“Aravot” writes in its editorial that despite the fact that current oppositionists from time to time declare that the opposition in Armenia is getting consolidated and a powerful public wave is imminent, no hallmarks of this consolidation can be seen yet. The paper depicts a grim picture of the upcoming elections: “It is apparent that there will be no violence, ballot stuffing and other unpleasant things during the elections. Simply the ‘needed’ figures will be drawn, as it happened during the referendum on constitutional amendments.”
In a “Hayots Ashkhar” interview, National-Democratic Union (AZhM) leader Vazgen Manukian does not rule out that a political bloc of liberal opposition forces will be formed in the run-up to the elections. At the same time, he considers it equally likely that the future parliamentary elections will be boycotted, “especially if we see that there is no real precondition for holding fair elections.”
“Iravunk” analyzes the electoral list of the Republican Party after its July 22 congress: “Many individuals with money and power who got their membership tickets only a month before appeared on the party’s list of candidates likely to be successful in the elections. Meanwhile, veteran Republicans with less money and without administrative resources may remain without a seat and an ‘explosion’ from within may happen in the party.” Thus, the weekly predicts that the Republican leader, Prime Minister Andranik Markarian will have to make a hard choice who to side with.
“Zhamanak Yerevan” reports that different officials today turn to Gagik Tsarukian asking him to admit them to his Prosperous Armenia party, which is increasingly growing in size. For some of them, the paper writes, a denial becomes a surprise. “Zhamanak Yerevan” writes that even such influential figures as MP Samvel Aleksanian, Minister of Transport and Communications Andranik Manukian and others got rejections. “In some cases the rejection is explained by the fear that party membership of a certain figure may discredit the party, and in other cases that a person’s party membership may discredit him personally,” the paper writes, suggesting that the real decision-maker on this is not Armenia’s tycoon Gagik Tsarukian, but President Robert Kocharian, who is ‘actively engaged in drawing the map of the future parliament.’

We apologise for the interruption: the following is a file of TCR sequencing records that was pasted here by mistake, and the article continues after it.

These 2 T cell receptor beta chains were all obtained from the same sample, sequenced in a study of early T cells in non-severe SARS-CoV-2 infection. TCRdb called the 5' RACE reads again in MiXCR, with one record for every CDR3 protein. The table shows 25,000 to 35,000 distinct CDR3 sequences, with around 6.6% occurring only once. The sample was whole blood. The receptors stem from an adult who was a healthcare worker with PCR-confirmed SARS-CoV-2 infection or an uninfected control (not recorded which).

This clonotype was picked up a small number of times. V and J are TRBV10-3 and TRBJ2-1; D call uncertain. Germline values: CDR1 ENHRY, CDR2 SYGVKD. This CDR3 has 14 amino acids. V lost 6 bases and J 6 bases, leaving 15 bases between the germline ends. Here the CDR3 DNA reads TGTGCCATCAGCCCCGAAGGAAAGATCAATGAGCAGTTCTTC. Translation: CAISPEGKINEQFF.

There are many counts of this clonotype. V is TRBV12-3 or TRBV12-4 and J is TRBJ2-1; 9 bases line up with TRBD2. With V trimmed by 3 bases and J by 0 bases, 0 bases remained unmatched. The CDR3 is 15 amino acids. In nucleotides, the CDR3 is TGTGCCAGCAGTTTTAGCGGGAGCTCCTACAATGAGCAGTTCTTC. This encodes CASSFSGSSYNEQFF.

Citing a well-informed source at the Prosecutor-General’s Office, “Iravunk” writes that a list of millionaires in Armenia will be published soon. The paper suggests that the top five millionaires in Armenia are: President Robert Kocharian (more than a billion dollars), Defense Minister Serzh Sarkisian (more than a billion), tycoons Mikhail Baghdasarov (about one billion) and Gagik Tsarukian (one billion), Central Bank Chairman Tigran Sarkisian (between 500 million and one billion). The number of millionaires, according to “Iravunk”, reaches a hundred.
“Haykakan Zhamanak” writes that one of the foreign ambassadors working in Armenia recently transferred to the country’s authorities an audio tape in which one of the incumbent ministers of Armenia allegedly demanded a $3-million bribe from a businessman of that country. According to the paper, “the Armenian authorities promised the ambassador to investigate the case, but three weeks later said that the authenticity of the audio tape could not be trusted.”